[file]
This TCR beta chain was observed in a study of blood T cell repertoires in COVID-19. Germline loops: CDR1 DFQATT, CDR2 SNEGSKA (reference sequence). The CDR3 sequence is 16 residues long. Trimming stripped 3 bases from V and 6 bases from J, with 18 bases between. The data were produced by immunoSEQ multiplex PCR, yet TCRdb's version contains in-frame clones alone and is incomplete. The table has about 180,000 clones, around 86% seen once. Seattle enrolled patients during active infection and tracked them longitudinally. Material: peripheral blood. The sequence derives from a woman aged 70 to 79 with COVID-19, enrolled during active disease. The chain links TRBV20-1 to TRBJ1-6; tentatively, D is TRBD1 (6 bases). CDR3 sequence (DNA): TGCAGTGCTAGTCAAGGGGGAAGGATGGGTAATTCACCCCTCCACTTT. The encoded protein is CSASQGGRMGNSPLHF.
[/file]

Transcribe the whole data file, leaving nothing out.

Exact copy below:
This TCR beta chain was observed in a study of blood T cell repertoires in COVID-19. Germline loops: CDR1 DFQATT, CDR2 SNEGSKA (reference sequence). The CDR3 sequence is 16 residues long. Trimming stripped 3 bases from V and 6 bases from J, with 18 bases between. The data were produced by immunoSEQ multiplex PCR, yet TCRdb's version contains in-frame clones alone and is incomplete. The table has about 180,000 clones, around 86% seen once. Seattle enrolled patients during active infection and tracked them longitudinally. Material: peripheral blood. The sequence derives from a woman aged 70 to 79 with COVID-19, enrolled during active disease. The chain links TRBV20-1 to TRBJ1-6; tentatively, D is TRBD1 (6 bases). CDR3 sequence (DNA): TGCAGTGCTAGTCAAGGGGGAAGGATGGGTAATTCACCCCTCCACTTT. The encoded protein is CSASQGGRMGNSPLHF.